Podostemaceae


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Podostemaceae

[pə‚däs·tə′mās·ē‚ē]
(botany)
The single family of the order Podostemales.

Podostemaceae

 

a family of dicotyledonous plants including annual or perennial herbs. The plants, which are usually very small, often resemble the thallus of some liverworts, lichens, or algae. The plants grow on rocks, on cliffs, or, less frequently, on tree trunks in fast-flowing water and waterfalls. They often cling to the substratum by means of special hooks called haptera. As a rule, the thallus-like part is of root origin, with secondary shoots usually growing from it exogenously. The alternate leaves are entire or dissected. The tiny, inconspicuous flowers are bisexual; they are solitary or gathered in cymose inflorescences. The fruit is a capsule with very tiny seeds. There are 43 genera, comprising about 200 species.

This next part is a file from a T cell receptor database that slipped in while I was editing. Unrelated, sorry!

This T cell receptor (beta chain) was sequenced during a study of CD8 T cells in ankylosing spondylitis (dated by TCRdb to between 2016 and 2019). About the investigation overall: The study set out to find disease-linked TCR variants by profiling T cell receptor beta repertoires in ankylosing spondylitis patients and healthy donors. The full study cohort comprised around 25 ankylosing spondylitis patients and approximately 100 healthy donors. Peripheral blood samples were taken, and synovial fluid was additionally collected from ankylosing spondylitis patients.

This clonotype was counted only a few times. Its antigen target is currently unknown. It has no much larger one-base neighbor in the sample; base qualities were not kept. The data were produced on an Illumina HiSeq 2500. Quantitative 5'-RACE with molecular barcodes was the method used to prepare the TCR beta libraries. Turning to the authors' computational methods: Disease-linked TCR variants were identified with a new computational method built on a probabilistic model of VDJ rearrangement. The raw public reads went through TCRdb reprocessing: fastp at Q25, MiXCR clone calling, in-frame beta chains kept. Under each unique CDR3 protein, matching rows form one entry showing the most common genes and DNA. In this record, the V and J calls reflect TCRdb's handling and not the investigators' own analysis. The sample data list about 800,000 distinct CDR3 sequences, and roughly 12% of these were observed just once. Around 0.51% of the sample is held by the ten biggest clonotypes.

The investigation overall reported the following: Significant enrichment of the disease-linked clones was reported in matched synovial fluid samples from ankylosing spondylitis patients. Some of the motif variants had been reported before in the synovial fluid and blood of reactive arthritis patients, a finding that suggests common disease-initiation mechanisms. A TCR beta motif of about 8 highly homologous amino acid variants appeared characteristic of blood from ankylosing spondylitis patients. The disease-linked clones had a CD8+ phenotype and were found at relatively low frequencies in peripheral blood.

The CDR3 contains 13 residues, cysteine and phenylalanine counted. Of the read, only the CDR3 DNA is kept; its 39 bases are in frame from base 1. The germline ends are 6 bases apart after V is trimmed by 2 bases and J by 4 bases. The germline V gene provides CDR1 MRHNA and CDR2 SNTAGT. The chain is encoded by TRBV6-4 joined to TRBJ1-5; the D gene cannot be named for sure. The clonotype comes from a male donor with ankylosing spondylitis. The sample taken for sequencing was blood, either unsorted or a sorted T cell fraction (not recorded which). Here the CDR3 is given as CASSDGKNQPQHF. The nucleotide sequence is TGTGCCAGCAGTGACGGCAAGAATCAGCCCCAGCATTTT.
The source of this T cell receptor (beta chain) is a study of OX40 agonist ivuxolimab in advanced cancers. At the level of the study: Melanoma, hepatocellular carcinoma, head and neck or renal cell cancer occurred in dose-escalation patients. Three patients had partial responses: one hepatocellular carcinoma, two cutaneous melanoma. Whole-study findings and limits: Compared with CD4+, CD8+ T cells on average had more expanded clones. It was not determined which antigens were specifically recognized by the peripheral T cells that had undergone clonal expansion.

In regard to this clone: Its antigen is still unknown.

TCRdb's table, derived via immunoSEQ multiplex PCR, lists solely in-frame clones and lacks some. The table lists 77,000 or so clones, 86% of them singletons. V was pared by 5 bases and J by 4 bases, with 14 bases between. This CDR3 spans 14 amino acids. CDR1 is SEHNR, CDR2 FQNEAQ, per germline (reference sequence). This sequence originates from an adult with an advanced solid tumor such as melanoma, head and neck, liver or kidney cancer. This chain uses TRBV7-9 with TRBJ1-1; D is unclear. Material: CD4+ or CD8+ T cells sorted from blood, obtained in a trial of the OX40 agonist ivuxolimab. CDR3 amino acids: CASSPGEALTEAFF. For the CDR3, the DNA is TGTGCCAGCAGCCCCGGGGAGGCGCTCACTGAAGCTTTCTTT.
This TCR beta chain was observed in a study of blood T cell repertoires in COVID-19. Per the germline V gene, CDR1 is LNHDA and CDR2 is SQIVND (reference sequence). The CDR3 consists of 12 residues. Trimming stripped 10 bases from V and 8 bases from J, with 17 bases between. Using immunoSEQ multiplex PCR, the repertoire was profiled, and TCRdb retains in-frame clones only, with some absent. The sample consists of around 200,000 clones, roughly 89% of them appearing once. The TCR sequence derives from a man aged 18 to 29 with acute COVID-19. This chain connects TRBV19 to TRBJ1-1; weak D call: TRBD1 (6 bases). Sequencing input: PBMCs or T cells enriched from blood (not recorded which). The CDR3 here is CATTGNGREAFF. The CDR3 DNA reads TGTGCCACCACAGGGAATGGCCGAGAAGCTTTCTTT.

The plants are widely distributed, mainly in the tropics of America and the tropics and subtropics of Asia and Africa. The members of the family Podostemaceae are an example of the extreme specialization of plants under specific environmental conditions.

REFERENCES

Takhtadzhian, A. L. Sistema i filogeniia tsvetkovykh rastenii. Moscow-Leningrad, 1966.
Engler, A. “Podostemonaceae.” In Die natiirlichen Pflanzenfamilien, 2nd ed., vol. 18a. Edited by A. Engler. Leipzig, 1930.

M. E. KIRPICHNIKOV

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